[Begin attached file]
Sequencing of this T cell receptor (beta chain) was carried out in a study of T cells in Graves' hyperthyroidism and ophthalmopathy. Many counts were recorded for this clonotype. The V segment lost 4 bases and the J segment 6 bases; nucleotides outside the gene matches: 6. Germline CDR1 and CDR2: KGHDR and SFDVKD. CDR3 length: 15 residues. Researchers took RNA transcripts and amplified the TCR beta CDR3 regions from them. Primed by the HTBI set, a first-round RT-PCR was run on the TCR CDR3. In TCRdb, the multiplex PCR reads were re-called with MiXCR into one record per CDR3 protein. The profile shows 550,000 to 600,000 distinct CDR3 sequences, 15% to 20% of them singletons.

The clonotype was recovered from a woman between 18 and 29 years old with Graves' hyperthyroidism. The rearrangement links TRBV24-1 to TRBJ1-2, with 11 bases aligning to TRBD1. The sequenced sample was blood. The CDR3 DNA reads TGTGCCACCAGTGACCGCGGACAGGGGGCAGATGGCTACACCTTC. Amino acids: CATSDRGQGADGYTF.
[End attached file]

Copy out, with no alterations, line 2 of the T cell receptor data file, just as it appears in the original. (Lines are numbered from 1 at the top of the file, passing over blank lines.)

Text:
The clonotype was recovered from a woman between 18 and 29 years old with Graves' hyperthyroidism. The rearrangement links TRBV24-1 to TRBJ1-2, with 11 bases aligning to TRBD1. The sequenced sample was blood. The CDR3 DNA reads TGTGCCACCAGTGACCGCGGACAGGGGGCAGATGGCTACACCTTC. Amino acids: CATSDRGQGADGYTF.